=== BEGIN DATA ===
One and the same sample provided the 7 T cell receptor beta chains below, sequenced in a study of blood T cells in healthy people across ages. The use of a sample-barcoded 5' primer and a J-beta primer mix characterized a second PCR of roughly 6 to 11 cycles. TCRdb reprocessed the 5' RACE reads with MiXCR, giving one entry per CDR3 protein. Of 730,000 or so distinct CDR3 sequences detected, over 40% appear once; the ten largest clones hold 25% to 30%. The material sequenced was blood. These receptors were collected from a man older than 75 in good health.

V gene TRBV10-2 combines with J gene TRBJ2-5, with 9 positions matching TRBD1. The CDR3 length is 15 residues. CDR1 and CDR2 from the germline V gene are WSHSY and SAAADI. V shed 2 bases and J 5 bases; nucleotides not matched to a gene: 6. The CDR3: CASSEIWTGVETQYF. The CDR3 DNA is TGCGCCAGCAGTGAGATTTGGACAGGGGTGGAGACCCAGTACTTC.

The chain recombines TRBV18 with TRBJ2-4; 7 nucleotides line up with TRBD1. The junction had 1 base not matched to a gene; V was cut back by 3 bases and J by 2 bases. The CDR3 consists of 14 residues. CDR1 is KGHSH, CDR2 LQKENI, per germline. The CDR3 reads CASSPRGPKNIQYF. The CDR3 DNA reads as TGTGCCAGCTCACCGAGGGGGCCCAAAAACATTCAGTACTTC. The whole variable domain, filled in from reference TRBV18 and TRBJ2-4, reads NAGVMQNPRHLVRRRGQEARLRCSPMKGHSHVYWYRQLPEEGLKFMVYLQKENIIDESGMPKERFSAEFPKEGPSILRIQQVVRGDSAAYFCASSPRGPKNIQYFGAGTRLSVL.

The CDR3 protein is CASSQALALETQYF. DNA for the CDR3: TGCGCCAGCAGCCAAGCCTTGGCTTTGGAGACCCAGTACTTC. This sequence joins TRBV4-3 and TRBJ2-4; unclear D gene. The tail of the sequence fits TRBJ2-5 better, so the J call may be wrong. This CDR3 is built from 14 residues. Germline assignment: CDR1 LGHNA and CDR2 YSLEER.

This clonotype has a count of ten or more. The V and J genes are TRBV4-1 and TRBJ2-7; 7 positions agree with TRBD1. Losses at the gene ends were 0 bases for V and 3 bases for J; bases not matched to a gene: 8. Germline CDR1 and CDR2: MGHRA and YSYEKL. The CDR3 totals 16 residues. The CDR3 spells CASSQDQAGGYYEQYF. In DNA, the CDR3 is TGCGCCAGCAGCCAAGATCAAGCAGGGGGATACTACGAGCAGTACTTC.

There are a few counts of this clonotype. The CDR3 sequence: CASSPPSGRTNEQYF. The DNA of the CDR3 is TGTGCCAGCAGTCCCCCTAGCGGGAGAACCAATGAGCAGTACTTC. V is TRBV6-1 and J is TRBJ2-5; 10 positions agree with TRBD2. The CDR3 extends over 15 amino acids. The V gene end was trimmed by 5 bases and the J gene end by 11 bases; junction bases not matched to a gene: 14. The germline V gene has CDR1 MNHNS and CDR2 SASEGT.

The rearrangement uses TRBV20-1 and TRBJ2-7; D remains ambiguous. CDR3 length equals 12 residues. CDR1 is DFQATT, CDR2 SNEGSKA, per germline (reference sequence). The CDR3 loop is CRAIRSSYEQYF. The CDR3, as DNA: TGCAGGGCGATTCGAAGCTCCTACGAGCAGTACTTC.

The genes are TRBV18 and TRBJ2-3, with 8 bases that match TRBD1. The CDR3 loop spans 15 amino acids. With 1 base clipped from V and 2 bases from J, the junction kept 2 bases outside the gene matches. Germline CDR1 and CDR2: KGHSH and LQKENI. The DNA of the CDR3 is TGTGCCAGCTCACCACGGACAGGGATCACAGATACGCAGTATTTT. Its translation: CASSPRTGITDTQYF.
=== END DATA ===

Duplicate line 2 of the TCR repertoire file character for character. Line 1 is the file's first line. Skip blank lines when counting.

V gene TRBV10-2 combines with J gene TRBJ2-5, with 9 positions matching TRBD1. The CDR3 length is 15 residues. CDR1 and CDR2 from the germline V gene are WSHSY and SAAADI. V shed 2 bases and J 5 bases; nucleotides not matched to a gene: 6. The CDR3: CASSEIWTGVETQYF. The CDR3 DNA is TGCGCCAGCAGTGAGATTTGGACAGGGGTGGAGACCCAGTACTTC.